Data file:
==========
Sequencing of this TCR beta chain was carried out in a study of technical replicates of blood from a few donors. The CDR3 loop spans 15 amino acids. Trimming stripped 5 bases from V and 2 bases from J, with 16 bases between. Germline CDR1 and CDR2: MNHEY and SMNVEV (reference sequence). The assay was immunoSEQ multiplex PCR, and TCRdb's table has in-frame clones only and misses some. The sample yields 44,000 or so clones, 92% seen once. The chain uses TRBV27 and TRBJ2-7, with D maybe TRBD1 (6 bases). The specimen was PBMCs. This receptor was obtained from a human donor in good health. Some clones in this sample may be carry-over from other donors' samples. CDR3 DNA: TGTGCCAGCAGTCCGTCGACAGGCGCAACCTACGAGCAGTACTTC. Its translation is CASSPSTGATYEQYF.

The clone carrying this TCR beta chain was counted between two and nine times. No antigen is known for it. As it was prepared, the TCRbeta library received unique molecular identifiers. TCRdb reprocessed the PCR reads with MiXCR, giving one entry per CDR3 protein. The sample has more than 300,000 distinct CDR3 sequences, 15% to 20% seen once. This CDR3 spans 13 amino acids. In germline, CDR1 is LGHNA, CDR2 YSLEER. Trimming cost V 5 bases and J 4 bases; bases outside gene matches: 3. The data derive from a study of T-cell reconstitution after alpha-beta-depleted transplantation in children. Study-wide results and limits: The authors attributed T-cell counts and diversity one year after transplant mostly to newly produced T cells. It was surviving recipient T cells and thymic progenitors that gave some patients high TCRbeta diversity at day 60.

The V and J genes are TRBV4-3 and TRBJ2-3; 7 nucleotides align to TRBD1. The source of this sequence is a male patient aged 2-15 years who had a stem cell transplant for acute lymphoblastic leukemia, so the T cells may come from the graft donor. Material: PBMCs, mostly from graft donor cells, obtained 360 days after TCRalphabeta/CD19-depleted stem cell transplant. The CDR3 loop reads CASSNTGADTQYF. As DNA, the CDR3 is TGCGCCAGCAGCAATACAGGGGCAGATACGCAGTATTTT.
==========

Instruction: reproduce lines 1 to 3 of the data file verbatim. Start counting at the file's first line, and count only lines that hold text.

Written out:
Sequencing of this TCR beta chain was carried out in a study of technical replicates of blood from a few donors. The CDR3 loop spans 15 amino acids. Trimming stripped 5 bases from V and 2 bases from J, with 16 bases between. Germline CDR1 and CDR2: MNHEY and SMNVEV (reference sequence). The assay was immunoSEQ multiplex PCR, and TCRdb's table has in-frame clones only and misses some. The sample yields 44,000 or so clones, 92% seen once. The chain uses TRBV27 and TRBJ2-7, with D maybe TRBD1 (6 bases). The specimen was PBMCs. This receptor was obtained from a human donor in good health. Some clones in this sample may be carry-over from other donors' samples. CDR3 DNA: TGTGCCAGCAGTCCGTCGACAGGCGCAACCTACGAGCAGTACTTC. Its translation is CASSPSTGATYEQYF.

The clone carrying this TCR beta chain was counted between two and nine times. No antigen is known for it. As it was prepared, the TCRbeta library received unique molecular identifiers. TCRdb reprocessed the PCR reads with MiXCR, giving one entry per CDR3 protein. The sample has more than 300,000 distinct CDR3 sequences, 15% to 20% seen once. This CDR3 spans 13 amino acids. In germline, CDR1 is LGHNA, CDR2 YSLEER. Trimming cost V 5 bases and J 4 bases; bases outside gene matches: 3. The data derive from a study of T-cell reconstitution after alpha-beta-depleted transplantation in children. Study-wide results and limits: The authors attributed T-cell counts and diversity one year after transplant mostly to newly produced T cells. It was surviving recipient T cells and thymic progenitors that gave some patients high TCRbeta diversity at day 60.

The V and J genes are TRBV4-3 and TRBJ2-3; 7 nucleotides align to TRBD1. The source of this sequence is a male patient aged 2-15 years who had a stem cell transplant for acute lymphoblastic leukemia, so the T cells may come from the graft donor. Material: PBMCs, mostly from graft donor cells, obtained 360 days after TCRalphabeta/CD19-depleted stem cell transplant. The CDR3 loop reads CASSNTGADTQYF. As DNA, the CDR3 is TGCGCCAGCAGCAATACAGGGGCAGATACGCAGTATTTT.